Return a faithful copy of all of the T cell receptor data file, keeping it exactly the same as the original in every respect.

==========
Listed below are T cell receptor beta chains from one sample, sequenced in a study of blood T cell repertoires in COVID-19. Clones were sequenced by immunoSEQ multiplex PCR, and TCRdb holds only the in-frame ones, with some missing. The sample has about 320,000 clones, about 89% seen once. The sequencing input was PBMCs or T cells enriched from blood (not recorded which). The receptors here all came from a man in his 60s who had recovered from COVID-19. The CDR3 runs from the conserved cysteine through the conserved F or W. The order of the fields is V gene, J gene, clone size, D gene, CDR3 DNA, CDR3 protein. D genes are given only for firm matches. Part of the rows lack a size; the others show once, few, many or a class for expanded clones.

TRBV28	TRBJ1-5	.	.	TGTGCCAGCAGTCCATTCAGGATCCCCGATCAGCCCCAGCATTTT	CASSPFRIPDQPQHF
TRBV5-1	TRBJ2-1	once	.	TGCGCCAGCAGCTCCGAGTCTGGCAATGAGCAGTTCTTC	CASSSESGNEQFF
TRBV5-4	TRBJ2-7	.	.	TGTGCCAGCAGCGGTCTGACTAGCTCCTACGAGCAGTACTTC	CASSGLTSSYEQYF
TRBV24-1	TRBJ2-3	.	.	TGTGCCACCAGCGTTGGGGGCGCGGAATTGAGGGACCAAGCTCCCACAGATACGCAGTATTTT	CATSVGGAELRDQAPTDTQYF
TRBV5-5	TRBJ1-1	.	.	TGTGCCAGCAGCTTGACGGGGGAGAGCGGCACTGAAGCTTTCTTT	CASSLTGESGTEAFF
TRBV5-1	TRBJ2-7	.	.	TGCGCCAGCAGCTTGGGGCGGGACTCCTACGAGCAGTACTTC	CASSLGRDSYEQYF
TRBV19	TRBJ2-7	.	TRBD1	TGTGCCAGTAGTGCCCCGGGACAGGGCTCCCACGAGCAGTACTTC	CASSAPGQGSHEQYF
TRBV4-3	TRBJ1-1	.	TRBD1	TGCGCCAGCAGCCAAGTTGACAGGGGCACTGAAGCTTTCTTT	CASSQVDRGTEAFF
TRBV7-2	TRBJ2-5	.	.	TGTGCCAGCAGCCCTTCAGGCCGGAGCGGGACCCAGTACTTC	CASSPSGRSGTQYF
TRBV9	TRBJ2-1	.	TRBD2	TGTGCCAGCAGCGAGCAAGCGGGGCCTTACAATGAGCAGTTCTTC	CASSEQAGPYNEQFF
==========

Listed below are T cell receptor beta chains from one sample, sequenced in a study of blood T cell repertoires in COVID-19. Clones were sequenced by immunoSEQ multiplex PCR, and TCRdb holds only the in-frame ones, with some missing. The sample has about 320,000 clones, about 89% seen once. The sequencing input was PBMCs or T cells enriched from blood (not recorded which). The receptors here all came from a man in his 60s who had recovered from COVID-19. The CDR3 runs from the conserved cysteine through the conserved F or W. The order of the fields is V gene, J gene, clone size, D gene, CDR3 DNA, CDR3 protein. D genes are given only for firm matches. Part of the rows lack a size; the others show once, few, many or a class for expanded clones.

TRBV28	TRBJ1-5	.	.	TGTGCCAGCAGTCCATTCAGGATCCCCGATCAGCCCCAGCATTTT	CASSPFRIPDQPQHF
TRBV5-1	TRBJ2-1	once	.	TGCGCCAGCAGCTCCGAGTCTGGCAATGAGCAGTTCTTC	CASSSESGNEQFF
TRBV5-4	TRBJ2-7	.	.	TGTGCCAGCAGCGGTCTGACTAGCTCCTACGAGCAGTACTTC	CASSGLTSSYEQYF
TRBV24-1	TRBJ2-3	.	.	TGTGCCACCAGCGTTGGGGGCGCGGAATTGAGGGACCAAGCTCCCACAGATACGCAGTATTTT	CATSVGGAELRDQAPTDTQYF
TRBV5-5	TRBJ1-1	.	.	TGTGCCAGCAGCTTGACGGGGGAGAGCGGCACTGAAGCTTTCTTT	CASSLTGESGTEAFF
TRBV5-1	TRBJ2-7	.	.	TGCGCCAGCAGCTTGGGGCGGGACTCCTACGAGCAGTACTTC	CASSLGRDSYEQYF
TRBV19	TRBJ2-7	.	TRBD1	TGTGCCAGTAGTGCCCCGGGACAGGGCTCCCACGAGCAGTACTTC	CASSAPGQGSHEQYF
TRBV4-3	TRBJ1-1	.	TRBD1	TGCGCCAGCAGCCAAGTTGACAGGGGCACTGAAGCTTTCTTT	CASSQVDRGTEAFF
TRBV7-2	TRBJ2-5	.	.	TGTGCCAGCAGCCCTTCAGGCCGGAGCGGGACCCAGTACTTC	CASSPSGRSGTQYF
TRBV9	TRBJ2-1	.	TRBD2	TGTGCCAGCAGCGAGCAAGCGGGGCCTTACAATGAGCAGTTCTTC	CASSEQAGPYNEQFF